A new study from Flinders University shows four-year-old children who receive phonics and lessons about individual sounds in words can become better readers.
While 50 preschoolers studied in South Australia received 13.5 hours of lessons directly focused on phonics and sound awareness, 40 continued with their normal lesson plans.
On average, the children who received the focused lessons made bigger improvements in these areas than the ones who did not, according to lead author Dr Karyn Carson, a lecturer in special education from the College of Education, Psychology and Social Work at Flinders University.
“In tests, they performed 2.5 times better at converting letters into sounds and sounds into letters,” she says.
“This emphasised that this ability to move between letters and sounds is fundamental to reading development.”
Phonics and sound awareness were chosen as focus areas in this study, she says, because they “are the strongest predictors of how well children will learn to read when they enter school”.
“Preschool teachers interact with four-year-old children multiple times per week in the year leading up to school entry.
“Thus, they are ideally situated to plant the seeds of knowledge, identify children not keeping pace with their peers, support parents with take-home strategies, and provided important transition information to school teachers,” Dr Carson says.
This approach can help ensure that all children are on the trajectory toward reading success, instead of a trajectory of “wait-and-see.”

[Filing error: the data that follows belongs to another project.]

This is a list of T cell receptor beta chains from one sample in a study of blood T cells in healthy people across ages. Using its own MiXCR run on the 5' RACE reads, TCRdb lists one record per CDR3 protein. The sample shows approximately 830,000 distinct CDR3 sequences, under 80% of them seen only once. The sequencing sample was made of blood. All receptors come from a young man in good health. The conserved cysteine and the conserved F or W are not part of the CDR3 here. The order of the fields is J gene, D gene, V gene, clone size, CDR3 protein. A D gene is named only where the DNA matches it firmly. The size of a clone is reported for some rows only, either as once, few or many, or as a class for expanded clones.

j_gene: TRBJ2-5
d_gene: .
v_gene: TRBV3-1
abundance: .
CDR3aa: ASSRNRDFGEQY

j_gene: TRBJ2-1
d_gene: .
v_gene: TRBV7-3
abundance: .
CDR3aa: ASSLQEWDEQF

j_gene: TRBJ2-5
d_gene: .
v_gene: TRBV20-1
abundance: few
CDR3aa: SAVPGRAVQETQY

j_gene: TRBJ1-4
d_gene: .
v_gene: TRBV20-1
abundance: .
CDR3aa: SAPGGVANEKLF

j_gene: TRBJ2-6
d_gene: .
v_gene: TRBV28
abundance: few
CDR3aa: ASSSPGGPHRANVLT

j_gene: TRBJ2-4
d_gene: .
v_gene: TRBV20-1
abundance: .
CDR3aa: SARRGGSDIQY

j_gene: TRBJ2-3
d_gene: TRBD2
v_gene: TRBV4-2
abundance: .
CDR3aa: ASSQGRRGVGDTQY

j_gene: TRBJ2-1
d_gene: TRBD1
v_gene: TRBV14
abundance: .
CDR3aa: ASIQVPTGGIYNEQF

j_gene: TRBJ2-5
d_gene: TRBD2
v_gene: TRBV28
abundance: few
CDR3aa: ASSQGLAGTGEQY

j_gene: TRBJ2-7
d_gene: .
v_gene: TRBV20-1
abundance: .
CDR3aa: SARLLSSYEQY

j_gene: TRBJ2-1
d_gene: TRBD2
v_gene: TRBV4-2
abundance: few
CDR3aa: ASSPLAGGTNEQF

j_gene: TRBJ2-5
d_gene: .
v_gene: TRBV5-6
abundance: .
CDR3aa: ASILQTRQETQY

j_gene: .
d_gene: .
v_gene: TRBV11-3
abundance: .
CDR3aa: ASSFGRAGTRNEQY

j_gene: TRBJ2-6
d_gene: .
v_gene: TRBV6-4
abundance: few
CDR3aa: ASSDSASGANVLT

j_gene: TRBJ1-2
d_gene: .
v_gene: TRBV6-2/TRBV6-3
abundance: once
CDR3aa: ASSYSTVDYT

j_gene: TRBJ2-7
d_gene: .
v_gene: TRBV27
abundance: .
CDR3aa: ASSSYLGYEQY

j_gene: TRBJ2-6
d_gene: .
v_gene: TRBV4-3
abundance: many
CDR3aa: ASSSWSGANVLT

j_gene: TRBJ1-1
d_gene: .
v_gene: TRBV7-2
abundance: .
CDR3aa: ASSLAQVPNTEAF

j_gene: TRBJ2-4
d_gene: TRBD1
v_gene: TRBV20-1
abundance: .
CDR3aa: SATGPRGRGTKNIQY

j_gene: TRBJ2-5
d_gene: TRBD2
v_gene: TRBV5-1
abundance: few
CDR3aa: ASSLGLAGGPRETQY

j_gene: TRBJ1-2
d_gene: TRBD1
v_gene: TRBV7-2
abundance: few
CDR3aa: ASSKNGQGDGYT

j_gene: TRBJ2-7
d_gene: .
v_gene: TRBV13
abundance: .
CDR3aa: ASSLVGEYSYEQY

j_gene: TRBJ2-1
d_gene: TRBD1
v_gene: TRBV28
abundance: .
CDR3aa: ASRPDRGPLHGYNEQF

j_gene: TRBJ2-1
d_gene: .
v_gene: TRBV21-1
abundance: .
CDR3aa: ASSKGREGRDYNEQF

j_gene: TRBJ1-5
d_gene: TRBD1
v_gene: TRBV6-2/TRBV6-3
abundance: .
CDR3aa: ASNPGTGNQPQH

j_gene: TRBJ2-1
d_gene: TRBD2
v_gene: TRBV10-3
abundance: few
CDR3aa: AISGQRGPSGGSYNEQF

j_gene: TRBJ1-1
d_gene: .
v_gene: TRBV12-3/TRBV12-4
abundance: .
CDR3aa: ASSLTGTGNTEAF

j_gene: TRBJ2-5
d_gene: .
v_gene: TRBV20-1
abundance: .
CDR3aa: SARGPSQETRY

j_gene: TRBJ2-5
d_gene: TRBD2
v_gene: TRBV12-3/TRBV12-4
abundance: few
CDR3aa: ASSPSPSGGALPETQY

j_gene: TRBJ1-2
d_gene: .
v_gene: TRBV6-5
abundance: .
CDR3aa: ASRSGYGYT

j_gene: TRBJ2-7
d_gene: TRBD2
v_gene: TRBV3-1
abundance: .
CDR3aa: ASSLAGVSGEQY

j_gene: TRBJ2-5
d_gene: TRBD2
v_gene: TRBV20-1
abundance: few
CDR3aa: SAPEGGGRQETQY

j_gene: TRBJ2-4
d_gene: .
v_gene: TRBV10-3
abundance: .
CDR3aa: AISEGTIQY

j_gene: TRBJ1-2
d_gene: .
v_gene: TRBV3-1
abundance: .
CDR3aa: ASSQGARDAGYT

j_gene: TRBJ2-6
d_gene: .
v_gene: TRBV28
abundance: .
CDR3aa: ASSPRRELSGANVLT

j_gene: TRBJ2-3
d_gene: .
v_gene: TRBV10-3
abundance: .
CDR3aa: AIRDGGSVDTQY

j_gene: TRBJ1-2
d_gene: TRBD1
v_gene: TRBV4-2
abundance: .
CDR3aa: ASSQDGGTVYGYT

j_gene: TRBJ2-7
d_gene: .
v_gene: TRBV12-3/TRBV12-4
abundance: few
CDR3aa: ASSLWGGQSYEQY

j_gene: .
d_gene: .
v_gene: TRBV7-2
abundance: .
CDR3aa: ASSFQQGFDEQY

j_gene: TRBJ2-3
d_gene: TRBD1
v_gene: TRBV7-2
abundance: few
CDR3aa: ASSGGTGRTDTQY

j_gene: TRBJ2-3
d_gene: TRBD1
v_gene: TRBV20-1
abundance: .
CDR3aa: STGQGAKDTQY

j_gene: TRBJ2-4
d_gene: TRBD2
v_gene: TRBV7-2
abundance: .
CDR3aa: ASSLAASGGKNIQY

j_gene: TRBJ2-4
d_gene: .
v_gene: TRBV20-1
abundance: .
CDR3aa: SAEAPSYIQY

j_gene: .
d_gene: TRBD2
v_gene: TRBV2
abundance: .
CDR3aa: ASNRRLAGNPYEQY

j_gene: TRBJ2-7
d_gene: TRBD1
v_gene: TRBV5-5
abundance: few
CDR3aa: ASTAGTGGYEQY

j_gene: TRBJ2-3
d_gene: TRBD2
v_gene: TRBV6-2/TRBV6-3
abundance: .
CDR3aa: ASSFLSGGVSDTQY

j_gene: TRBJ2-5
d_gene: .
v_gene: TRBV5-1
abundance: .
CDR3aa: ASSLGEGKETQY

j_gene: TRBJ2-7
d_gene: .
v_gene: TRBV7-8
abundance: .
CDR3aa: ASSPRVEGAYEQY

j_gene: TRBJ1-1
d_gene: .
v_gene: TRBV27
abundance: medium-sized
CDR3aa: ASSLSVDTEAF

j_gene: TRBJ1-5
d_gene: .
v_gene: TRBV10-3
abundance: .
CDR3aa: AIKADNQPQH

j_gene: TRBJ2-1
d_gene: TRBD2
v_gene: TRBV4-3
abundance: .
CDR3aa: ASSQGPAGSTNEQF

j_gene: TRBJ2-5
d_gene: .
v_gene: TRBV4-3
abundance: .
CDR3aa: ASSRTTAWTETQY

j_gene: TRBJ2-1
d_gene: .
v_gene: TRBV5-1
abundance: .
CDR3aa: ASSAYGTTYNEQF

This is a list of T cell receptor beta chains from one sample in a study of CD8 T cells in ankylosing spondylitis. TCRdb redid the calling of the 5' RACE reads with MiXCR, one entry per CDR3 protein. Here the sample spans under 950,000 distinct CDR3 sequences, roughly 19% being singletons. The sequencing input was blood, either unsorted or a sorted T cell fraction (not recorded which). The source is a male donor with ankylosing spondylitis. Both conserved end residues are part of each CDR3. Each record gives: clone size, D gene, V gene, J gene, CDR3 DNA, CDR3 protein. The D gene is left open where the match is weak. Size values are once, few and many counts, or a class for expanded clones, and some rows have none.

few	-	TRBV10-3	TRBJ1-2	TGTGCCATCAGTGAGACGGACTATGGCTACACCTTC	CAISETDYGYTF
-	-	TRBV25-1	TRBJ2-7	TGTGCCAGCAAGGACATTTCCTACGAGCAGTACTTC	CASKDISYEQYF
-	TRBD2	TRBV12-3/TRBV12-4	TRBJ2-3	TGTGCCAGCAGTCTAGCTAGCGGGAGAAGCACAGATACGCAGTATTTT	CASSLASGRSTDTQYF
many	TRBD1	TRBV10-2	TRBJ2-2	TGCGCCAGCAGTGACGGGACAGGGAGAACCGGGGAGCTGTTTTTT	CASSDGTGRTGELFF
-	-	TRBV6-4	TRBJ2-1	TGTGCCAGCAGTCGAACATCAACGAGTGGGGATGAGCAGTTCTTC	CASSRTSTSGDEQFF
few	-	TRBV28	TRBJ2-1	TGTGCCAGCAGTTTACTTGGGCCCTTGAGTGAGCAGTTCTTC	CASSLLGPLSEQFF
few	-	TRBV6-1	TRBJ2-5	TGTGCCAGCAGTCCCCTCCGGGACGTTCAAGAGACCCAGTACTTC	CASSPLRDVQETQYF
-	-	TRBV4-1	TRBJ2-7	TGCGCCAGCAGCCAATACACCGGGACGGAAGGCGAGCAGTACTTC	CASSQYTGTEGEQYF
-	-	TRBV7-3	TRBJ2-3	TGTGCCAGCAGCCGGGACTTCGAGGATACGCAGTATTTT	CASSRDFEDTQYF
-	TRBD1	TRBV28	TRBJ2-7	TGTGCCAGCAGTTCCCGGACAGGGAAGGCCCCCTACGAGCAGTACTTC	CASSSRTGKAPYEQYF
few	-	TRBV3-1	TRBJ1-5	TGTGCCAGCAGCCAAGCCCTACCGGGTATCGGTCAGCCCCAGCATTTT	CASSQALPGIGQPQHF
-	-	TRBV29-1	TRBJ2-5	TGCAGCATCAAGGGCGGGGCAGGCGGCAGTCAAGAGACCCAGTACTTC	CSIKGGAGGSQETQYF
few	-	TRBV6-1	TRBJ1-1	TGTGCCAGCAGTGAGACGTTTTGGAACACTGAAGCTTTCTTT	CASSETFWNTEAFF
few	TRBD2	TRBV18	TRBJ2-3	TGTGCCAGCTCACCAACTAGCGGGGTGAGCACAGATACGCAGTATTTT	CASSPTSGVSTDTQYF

Of the 90 children in the study, 23 had spoken language difficulties; 13 took the focused classes, while 10 continued with the usual lesson plan.
While in this subgroup, the 13 children taking focused classes showed greater improvements than the 10 who didn’t, the result was less clear than in the case of typically developing children.
About 80% of the time in the focused lessons was devoted to sound awareness, the rest to phonics.
Phonics and sound awareness are different skills, but they are closely connected. While phonics is knowledge of the connection between sounds and written letters, sound awareness (known as phonemic awareness) includes recognising rhymes, identifying the first and last sound in a spoken word, and blending and separating the different sounds that make up words.
The lessons were delivered by pre-school teachers with coaching from trainee speech language pathologists.
Dr Carson says that empowering teachers to deliver such a program was invaluable to identify children who could be at risk of reading problems when they entered school.
She also cautions that the results of the study cannot be generalised to entirely different groups of children, such as those on the autism spectrum or with Down syndrome.
‘Effectiveness of Preschool-Wide Teacher-Implemented Phoneme Awareness and Letter-Sound Knowledge Instruction on Code-Based School-Entry Reading Readiness’ (2018), by Karyn Carson, Anne Bayetto and Anna Roberts (Flinders University), has been published in Communication Disorders Quarterly (Sage).
Based at Flinders University, the Media Centre for Education Research Australia (MCERA) is an independent organisation which puts media in touch with leading education research and researchers on key issues.